## Chris Lomont's lines of code over time

Over decades I’ve written a lot of personal code. I made a bar chart race showing how many lines I’ve written in different languages over time.

Read more →(Also lomonster.com and clomont.com)

Over decades I’ve written a lot of personal code. I made a bar chart race showing how many lines I’ve written in different languages over time.

Read more →Here’s a brief summary of C# features by vesion.

Read more →This is a 60 minute talk in which I tried to cover 30 algorithms and data structures in a concise manner. It covers all sorts of areas: sorting, string searching and matching, backtracking, randomness, skip lists, hashing, bloom filters, graph algorithms, space partitioning, concurrent and immutable data structures, cache oblivious techniques, compression, boolean satisfiability, and control theory.

Read more →These slides are from a talk I gave on many aspects of computing, starting with classical computing (Hilbert’s 10th problem, Church and Turing, Godel, boolean functions, complexity theory, transistors, Moore’s law and demise), then going through physics (relativity, quantum mechanics, quantum field theory), and finally into quantum computing basics (qubits, superposition, entanglement, no cloning, basic gates) and quantum algorithms (Deutsch, Simon, Shor, Grover).

Then I cover advanced quantum topics, such as quantum machines,quantum complexity theory, the Quantum-Church-Turing-Deutsch principle, graph isomorphism, quantum error correction, and quantum security. A final speculative section covers even weirder computation ideas (closed timelike curves, string computing) and how computing seems intertwined with the nature of reality (It from Bit, Simulation Hypthesis, Free Will Theorem).

Read more →This talk is an intro to wireless communications, starting with the basic physics of EM waves and how they interact with materials, then how antennas work, then on to antenna properties and design. Next modulation schemes are discussed, showing how data is encoded and transmitted over noisy channels via modulation, spread spectrum, time and frequency division, and other methods. Noise in the form of doppler, intermodulation, and other causes is covered. Information theory (channel capacity, Shannon entropy, error correction) is covered. Finally specific protocols are analyzed under this framework: FM, NTSC, remotes, WiFi, Bluetooth, ZigBee, satellite radio, GPS, and cellular formats.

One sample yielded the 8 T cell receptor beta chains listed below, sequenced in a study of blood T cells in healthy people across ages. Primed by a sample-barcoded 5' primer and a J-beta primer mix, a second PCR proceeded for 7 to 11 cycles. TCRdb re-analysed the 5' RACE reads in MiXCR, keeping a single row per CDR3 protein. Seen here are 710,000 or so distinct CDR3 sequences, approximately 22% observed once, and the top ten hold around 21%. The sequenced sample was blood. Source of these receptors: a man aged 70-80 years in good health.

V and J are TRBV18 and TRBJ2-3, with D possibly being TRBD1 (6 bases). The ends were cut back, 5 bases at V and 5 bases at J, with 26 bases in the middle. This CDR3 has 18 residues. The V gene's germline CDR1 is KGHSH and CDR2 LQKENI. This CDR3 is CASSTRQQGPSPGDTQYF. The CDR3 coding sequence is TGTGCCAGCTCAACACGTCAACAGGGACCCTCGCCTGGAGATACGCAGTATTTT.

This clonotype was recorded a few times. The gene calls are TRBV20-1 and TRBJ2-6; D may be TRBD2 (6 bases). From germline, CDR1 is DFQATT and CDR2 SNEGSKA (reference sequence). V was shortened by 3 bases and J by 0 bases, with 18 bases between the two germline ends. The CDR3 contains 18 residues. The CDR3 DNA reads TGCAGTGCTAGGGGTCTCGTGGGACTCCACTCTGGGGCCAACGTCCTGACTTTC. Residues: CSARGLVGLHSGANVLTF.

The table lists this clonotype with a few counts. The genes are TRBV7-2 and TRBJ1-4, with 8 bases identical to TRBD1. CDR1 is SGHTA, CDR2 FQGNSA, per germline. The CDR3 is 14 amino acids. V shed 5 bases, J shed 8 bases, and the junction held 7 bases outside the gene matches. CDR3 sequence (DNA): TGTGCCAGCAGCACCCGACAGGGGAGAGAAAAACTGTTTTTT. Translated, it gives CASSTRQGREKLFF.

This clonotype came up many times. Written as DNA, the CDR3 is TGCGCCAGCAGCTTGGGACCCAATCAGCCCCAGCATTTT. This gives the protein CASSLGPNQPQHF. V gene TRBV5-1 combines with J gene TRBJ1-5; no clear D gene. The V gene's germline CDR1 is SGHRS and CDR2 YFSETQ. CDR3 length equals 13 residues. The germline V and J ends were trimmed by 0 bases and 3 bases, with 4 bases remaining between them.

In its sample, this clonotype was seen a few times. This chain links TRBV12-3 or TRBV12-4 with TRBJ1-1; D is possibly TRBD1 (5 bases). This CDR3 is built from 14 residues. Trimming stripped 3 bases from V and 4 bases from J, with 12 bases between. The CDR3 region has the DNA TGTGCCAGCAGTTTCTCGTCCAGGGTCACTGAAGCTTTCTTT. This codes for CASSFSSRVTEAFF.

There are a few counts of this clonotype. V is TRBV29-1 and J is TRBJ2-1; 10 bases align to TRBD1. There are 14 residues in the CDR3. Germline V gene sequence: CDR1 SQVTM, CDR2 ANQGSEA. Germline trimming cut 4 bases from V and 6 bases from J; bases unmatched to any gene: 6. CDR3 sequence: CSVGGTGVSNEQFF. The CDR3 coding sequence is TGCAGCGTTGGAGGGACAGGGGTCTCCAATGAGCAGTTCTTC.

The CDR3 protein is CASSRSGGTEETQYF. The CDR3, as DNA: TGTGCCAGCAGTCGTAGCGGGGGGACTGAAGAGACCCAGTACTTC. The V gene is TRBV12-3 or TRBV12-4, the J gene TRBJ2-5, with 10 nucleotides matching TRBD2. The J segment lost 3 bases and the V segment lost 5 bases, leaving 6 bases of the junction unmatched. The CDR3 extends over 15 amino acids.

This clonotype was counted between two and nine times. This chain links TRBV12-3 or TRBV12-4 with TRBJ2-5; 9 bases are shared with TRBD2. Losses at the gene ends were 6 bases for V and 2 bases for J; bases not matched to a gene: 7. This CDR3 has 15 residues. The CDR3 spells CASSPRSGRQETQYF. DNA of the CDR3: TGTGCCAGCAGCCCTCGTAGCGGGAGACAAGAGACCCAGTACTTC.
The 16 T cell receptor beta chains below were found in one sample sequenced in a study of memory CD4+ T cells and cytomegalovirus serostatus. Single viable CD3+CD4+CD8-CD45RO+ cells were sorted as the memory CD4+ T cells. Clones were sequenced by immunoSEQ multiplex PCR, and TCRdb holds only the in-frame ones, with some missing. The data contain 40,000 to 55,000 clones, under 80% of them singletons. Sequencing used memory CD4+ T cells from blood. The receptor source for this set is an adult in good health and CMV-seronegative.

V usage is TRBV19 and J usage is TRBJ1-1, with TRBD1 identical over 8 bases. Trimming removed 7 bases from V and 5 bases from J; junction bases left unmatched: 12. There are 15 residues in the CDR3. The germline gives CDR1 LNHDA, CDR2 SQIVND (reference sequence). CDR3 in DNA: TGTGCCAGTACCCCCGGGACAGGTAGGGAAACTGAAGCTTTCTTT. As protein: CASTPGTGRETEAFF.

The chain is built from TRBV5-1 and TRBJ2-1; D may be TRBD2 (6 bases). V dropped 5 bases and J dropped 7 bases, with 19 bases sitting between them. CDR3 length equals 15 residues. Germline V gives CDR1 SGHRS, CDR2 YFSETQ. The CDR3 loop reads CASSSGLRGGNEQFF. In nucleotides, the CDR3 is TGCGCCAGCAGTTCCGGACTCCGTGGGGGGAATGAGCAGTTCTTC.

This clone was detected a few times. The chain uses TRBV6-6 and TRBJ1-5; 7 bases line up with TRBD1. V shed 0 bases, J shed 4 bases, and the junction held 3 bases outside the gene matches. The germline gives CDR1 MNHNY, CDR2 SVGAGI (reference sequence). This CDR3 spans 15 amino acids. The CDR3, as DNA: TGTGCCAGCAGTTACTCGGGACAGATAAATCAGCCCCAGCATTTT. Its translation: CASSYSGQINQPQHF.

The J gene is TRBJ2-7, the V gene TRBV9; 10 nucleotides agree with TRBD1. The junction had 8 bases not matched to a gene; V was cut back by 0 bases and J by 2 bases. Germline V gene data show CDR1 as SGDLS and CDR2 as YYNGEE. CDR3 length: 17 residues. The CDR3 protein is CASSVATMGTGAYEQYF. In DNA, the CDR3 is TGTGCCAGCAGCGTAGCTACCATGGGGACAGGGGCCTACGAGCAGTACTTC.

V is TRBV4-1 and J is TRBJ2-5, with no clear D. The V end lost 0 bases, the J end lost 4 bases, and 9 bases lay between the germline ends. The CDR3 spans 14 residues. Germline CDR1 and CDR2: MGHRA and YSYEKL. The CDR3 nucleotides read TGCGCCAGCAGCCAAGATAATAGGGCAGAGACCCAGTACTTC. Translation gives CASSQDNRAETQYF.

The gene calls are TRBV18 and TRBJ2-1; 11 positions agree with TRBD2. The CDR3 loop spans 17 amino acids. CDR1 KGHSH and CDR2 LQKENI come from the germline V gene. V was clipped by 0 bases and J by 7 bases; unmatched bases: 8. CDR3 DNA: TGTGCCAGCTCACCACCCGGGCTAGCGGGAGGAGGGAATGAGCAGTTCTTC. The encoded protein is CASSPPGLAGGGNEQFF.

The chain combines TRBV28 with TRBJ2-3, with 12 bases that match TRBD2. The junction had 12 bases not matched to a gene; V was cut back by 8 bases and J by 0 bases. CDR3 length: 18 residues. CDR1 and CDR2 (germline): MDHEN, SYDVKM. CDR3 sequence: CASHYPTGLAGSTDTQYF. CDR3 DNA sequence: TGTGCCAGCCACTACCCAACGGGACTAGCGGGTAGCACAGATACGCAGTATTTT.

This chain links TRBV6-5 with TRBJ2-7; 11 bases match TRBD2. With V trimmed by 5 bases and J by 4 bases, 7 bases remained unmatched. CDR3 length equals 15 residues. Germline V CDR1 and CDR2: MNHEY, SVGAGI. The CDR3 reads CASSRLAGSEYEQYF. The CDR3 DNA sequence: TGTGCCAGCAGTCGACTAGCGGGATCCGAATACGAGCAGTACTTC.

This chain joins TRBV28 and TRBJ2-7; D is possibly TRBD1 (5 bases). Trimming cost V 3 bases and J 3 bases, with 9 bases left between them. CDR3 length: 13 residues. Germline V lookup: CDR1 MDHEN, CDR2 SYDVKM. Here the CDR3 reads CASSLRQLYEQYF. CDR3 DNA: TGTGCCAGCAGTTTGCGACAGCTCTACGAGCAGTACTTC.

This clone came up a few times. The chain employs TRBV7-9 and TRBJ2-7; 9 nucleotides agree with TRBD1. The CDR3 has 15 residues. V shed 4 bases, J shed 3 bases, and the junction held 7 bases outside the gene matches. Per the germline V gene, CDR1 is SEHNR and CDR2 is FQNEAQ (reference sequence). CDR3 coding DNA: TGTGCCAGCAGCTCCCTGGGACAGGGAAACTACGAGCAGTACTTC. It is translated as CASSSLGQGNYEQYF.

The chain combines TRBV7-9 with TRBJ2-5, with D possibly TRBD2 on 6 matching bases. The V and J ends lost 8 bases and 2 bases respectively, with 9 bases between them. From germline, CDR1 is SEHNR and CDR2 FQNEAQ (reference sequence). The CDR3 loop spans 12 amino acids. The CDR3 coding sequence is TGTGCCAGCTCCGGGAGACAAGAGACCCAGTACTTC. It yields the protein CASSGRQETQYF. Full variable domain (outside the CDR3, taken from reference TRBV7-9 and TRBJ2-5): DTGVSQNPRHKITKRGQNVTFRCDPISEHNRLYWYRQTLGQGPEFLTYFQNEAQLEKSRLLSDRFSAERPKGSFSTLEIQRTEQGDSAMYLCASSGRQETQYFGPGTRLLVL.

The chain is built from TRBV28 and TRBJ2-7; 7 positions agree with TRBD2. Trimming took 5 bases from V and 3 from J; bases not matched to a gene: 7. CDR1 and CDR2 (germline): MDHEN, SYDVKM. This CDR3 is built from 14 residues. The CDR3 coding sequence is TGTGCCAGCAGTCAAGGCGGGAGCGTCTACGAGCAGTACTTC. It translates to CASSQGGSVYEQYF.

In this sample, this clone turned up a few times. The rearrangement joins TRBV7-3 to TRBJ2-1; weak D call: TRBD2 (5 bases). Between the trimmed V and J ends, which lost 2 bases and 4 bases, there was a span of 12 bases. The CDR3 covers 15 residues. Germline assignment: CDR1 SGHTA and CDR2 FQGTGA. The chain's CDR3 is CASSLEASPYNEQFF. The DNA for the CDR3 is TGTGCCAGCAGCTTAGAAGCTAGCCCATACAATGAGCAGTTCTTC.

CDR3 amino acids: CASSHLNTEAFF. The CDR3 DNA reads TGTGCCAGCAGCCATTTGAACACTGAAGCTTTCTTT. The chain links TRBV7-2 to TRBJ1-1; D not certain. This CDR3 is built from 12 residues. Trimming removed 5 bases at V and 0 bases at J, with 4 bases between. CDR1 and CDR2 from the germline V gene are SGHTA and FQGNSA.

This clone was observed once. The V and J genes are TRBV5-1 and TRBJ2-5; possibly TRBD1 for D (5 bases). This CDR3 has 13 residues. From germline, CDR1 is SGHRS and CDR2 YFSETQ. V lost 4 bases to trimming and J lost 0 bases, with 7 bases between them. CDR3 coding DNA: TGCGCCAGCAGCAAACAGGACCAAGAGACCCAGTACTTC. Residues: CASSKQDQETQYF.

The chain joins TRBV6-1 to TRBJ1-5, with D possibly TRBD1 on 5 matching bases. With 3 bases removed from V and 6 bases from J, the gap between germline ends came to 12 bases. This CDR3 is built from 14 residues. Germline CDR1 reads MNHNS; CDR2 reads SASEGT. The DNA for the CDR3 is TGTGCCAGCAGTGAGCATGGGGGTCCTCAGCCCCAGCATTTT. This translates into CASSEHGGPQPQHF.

Read more →This talk covers cryptography best practices as of April, 2018. Background on each area is covered, with each section ending with a best practices slide. Sections are Symmetric Encryption, Asymmetric Encryption, Key Lengths, Hashing/HMAC, Password usage, Key Exchange, Random number generation, Digital Signatures,

Read more →This talk is an introduction to functional programming, with a focus on F#. The first section covers functional programming history, techniques, and benefits. The second part shows how this is used in F#, covering F# syntax and some special features like Type Providers, Units of Measure, and performance compared to C#.

The third section goes into mind-bending topics like immutable data structure implementation, currying, the y-combinator, contravariant and covariant functors, and category theory.

Read more →This talk covers CPU architecture from the early days (Intel 4004) through modern designs (2018, Intel i7 and i9), with a view towards how the Meltdown and Spectre exploits were discovered. It covers virtual memory, process separation, cache issues, RAM details, pipelining and stalls, branch prediction, Moore’s law versus physics, and finally how Meltdown and Spectre are the consequence of many of these design decisions.

In the end I show the code for Meltdown along with a demo.

Read more →Here's FRACTRAN, a weird fraction based programming language, written in FRACTRAN.

Read more →How does one generate uniform random numbers in [0,1] using IEEE 754 floating point formats? It's tricky.

Read more →Here's bit tricks for efficient divisibility testing.

Read more →This is a hard puzzle about using two NOT gates to build three.

Read more →Here's some notes on compression.

Read more →Here's an embedded compression format I designed to meet certain requirements. It's small, fast, and efficient.

Read more →A post to test site features such as tables, math, code…

Read more →